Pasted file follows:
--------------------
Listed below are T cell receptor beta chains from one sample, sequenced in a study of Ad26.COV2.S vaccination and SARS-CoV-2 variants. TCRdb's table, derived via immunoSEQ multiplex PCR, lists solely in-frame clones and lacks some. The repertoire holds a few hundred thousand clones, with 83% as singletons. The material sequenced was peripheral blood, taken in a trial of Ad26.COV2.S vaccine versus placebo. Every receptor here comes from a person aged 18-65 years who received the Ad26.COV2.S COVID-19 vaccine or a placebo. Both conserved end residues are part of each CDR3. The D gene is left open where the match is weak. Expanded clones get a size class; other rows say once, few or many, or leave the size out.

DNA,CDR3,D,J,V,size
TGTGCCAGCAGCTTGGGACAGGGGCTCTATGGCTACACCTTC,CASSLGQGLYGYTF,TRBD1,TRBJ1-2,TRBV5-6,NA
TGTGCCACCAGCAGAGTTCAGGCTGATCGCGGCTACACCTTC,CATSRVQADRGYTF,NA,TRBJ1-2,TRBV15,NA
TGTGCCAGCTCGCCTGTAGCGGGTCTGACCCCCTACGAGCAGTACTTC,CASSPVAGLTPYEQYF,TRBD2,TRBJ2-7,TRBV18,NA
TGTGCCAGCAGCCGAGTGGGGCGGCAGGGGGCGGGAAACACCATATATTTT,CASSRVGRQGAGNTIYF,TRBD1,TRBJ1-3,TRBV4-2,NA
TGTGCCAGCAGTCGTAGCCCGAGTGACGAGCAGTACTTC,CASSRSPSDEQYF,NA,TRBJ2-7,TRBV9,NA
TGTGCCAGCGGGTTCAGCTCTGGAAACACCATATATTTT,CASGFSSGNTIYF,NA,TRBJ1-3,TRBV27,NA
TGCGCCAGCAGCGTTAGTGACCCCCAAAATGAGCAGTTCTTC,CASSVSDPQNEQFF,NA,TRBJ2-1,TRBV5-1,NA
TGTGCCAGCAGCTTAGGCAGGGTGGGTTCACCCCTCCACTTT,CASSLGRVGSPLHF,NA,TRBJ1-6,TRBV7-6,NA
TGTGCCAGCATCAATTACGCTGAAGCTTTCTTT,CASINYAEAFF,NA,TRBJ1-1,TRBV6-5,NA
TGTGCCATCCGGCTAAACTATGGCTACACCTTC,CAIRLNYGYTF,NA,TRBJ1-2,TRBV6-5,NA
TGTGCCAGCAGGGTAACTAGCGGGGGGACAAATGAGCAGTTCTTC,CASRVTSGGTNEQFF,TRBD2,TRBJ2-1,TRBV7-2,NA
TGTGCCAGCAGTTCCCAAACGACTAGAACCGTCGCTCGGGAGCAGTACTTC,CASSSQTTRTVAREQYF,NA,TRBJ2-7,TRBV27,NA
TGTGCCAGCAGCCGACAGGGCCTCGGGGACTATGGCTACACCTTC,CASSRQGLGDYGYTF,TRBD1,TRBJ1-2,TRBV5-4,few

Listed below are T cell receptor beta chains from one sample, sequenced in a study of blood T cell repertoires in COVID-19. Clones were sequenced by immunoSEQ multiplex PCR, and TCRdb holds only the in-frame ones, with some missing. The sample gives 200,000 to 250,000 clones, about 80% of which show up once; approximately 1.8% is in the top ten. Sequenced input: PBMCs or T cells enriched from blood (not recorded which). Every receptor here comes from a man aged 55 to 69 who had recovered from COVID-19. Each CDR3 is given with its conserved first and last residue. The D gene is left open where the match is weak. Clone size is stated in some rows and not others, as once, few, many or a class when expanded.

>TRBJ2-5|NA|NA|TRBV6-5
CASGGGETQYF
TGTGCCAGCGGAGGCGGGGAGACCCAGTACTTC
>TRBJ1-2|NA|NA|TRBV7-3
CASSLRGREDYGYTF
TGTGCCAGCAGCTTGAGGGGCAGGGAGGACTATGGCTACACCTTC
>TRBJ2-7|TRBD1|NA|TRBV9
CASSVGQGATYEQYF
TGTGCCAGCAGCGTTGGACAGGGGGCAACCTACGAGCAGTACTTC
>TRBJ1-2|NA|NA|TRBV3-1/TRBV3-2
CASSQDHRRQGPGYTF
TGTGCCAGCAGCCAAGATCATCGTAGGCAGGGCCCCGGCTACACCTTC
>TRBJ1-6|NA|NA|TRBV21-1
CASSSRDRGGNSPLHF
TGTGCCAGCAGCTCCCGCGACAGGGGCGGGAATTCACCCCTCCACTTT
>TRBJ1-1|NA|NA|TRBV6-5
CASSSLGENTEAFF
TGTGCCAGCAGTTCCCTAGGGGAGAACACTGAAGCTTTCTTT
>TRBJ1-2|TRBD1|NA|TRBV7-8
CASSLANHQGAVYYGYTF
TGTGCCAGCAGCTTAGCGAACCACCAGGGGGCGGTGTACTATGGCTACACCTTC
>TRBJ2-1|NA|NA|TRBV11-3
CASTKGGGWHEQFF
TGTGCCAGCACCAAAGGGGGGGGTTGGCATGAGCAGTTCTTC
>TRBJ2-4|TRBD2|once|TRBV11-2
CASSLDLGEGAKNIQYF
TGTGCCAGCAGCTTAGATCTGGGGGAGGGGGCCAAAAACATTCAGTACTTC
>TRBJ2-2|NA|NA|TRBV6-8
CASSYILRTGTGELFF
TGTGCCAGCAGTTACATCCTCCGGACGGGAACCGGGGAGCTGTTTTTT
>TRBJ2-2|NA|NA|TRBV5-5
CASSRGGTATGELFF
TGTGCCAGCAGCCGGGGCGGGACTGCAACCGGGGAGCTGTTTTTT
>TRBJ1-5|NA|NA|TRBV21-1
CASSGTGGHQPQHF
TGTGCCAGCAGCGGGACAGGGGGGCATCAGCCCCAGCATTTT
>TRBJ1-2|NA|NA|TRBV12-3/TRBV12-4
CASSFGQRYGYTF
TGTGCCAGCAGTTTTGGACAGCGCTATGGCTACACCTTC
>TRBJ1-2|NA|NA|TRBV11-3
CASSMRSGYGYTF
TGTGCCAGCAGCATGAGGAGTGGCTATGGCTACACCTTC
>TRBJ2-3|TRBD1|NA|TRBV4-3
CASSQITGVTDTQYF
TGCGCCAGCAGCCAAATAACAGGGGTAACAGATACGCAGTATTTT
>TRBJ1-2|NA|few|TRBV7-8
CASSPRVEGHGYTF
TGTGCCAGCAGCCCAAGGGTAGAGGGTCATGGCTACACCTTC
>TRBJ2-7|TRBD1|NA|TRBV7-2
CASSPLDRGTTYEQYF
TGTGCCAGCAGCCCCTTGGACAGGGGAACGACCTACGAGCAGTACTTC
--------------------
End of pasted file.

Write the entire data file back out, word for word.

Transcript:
Listed below are T cell receptor beta chains from one sample, sequenced in a study of Ad26.COV2.S vaccination and SARS-CoV-2 variants. TCRdb's table, derived via immunoSEQ multiplex PCR, lists solely in-frame clones and lacks some. The repertoire holds a few hundred thousand clones, with 83% as singletons. The material sequenced was peripheral blood, taken in a trial of Ad26.COV2.S vaccine versus placebo. Every receptor here comes from a person aged 18-65 years who received the Ad26.COV2.S COVID-19 vaccine or a placebo. Both conserved end residues are part of each CDR3. The D gene is left open where the match is weak. Expanded clones get a size class; other rows say once, few or many, or leave the size out.

DNA,CDR3,D,J,V,size
TGTGCCAGCAGCTTGGGACAGGGGCTCTATGGCTACACCTTC,CASSLGQGLYGYTF,TRBD1,TRBJ1-2,TRBV5-6,NA
TGTGCCACCAGCAGAGTTCAGGCTGATCGCGGCTACACCTTC,CATSRVQADRGYTF,NA,TRBJ1-2,TRBV15,NA
TGTGCCAGCTCGCCTGTAGCGGGTCTGACCCCCTACGAGCAGTACTTC,CASSPVAGLTPYEQYF,TRBD2,TRBJ2-7,TRBV18,NA
TGTGCCAGCAGCCGAGTGGGGCGGCAGGGGGCGGGAAACACCATATATTTT,CASSRVGRQGAGNTIYF,TRBD1,TRBJ1-3,TRBV4-2,NA
TGTGCCAGCAGTCGTAGCCCGAGTGACGAGCAGTACTTC,CASSRSPSDEQYF,NA,TRBJ2-7,TRBV9,NA
TGTGCCAGCGGGTTCAGCTCTGGAAACACCATATATTTT,CASGFSSGNTIYF,NA,TRBJ1-3,TRBV27,NA
TGCGCCAGCAGCGTTAGTGACCCCCAAAATGAGCAGTTCTTC,CASSVSDPQNEQFF,NA,TRBJ2-1,TRBV5-1,NA
TGTGCCAGCAGCTTAGGCAGGGTGGGTTCACCCCTCCACTTT,CASSLGRVGSPLHF,NA,TRBJ1-6,TRBV7-6,NA
TGTGCCAGCATCAATTACGCTGAAGCTTTCTTT,CASINYAEAFF,NA,TRBJ1-1,TRBV6-5,NA
TGTGCCATCCGGCTAAACTATGGCTACACCTTC,CAIRLNYGYTF,NA,TRBJ1-2,TRBV6-5,NA
TGTGCCAGCAGGGTAACTAGCGGGGGGACAAATGAGCAGTTCTTC,CASRVTSGGTNEQFF,TRBD2,TRBJ2-1,TRBV7-2,NA
TGTGCCAGCAGTTCCCAAACGACTAGAACCGTCGCTCGGGAGCAGTACTTC,CASSSQTTRTVAREQYF,NA,TRBJ2-7,TRBV27,NA
TGTGCCAGCAGCCGACAGGGCCTCGGGGACTATGGCTACACCTTC,CASSRQGLGDYGYTF,TRBD1,TRBJ1-2,TRBV5-4,few

Listed below are T cell receptor beta chains from one sample, sequenced in a study of blood T cell repertoires in COVID-19. Clones were sequenced by immunoSEQ multiplex PCR, and TCRdb holds only the in-frame ones, with some missing. The sample gives 200,000 to 250,000 clones, about 80% of which show up once; approximately 1.8% is in the top ten. Sequenced input: PBMCs or T cells enriched from blood (not recorded which). Every receptor here comes from a man aged 55 to 69 who had recovered from COVID-19. Each CDR3 is given with its conserved first and last residue. The D gene is left open where the match is weak. Clone size is stated in some rows and not others, as once, few, many or a class when expanded.

>TRBJ2-5|NA|NA|TRBV6-5
CASGGGETQYF
TGTGCCAGCGGAGGCGGGGAGACCCAGTACTTC
>TRBJ1-2|NA|NA|TRBV7-3
CASSLRGREDYGYTF
TGTGCCAGCAGCTTGAGGGGCAGGGAGGACTATGGCTACACCTTC
>TRBJ2-7|TRBD1|NA|TRBV9
CASSVGQGATYEQYF
TGTGCCAGCAGCGTTGGACAGGGGGCAACCTACGAGCAGTACTTC
>TRBJ1-2|NA|NA|TRBV3-1/TRBV3-2
CASSQDHRRQGPGYTF
TGTGCCAGCAGCCAAGATCATCGTAGGCAGGGCCCCGGCTACACCTTC
>TRBJ1-6|NA|NA|TRBV21-1
CASSSRDRGGNSPLHF
TGTGCCAGCAGCTCCCGCGACAGGGGCGGGAATTCACCCCTCCACTTT
>TRBJ1-1|NA|NA|TRBV6-5
CASSSLGENTEAFF
TGTGCCAGCAGTTCCCTAGGGGAGAACACTGAAGCTTTCTTT
>TRBJ1-2|TRBD1|NA|TRBV7-8
CASSLANHQGAVYYGYTF
TGTGCCAGCAGCTTAGCGAACCACCAGGGGGCGGTGTACTATGGCTACACCTTC
>TRBJ2-1|NA|NA|TRBV11-3
CASTKGGGWHEQFF
TGTGCCAGCACCAAAGGGGGGGGTTGGCATGAGCAGTTCTTC
>TRBJ2-4|TRBD2|once|TRBV11-2
CASSLDLGEGAKNIQYF
TGTGCCAGCAGCTTAGATCTGGGGGAGGGGGCCAAAAACATTCAGTACTTC
>TRBJ2-2|NA|NA|TRBV6-8
CASSYILRTGTGELFF
TGTGCCAGCAGTTACATCCTCCGGACGGGAACCGGGGAGCTGTTTTTT
>TRBJ2-2|NA|NA|TRBV5-5
CASSRGGTATGELFF
TGTGCCAGCAGCCGGGGCGGGACTGCAACCGGGGAGCTGTTTTTT
>TRBJ1-5|NA|NA|TRBV21-1
CASSGTGGHQPQHF
TGTGCCAGCAGCGGGACAGGGGGGCATCAGCCCCAGCATTTT
>TRBJ1-2|NA|NA|TRBV12-3/TRBV12-4
CASSFGQRYGYTF
TGTGCCAGCAGTTTTGGACAGCGCTATGGCTACACCTTC
>TRBJ1-2|NA|NA|TRBV11-3
CASSMRSGYGYTF
TGTGCCAGCAGCATGAGGAGTGGCTATGGCTACACCTTC
>TRBJ2-3|TRBD1|NA|TRBV4-3
CASSQITGVTDTQYF
TGCGCCAGCAGCCAAATAACAGGGGTAACAGATACGCAGTATTTT
>TRBJ1-2|NA|few|TRBV7-8
CASSPRVEGHGYTF
TGTGCCAGCAGCCCAAGGGTAGAGGGTCATGGCTACACCTTC
>TRBJ2-7|TRBD1|NA|TRBV7-2
CASSPLDRGTTYEQYF
TGTGCCAGCAGCCCCTTGGACAGGGGAACGACCTACGAGCAGTACTTC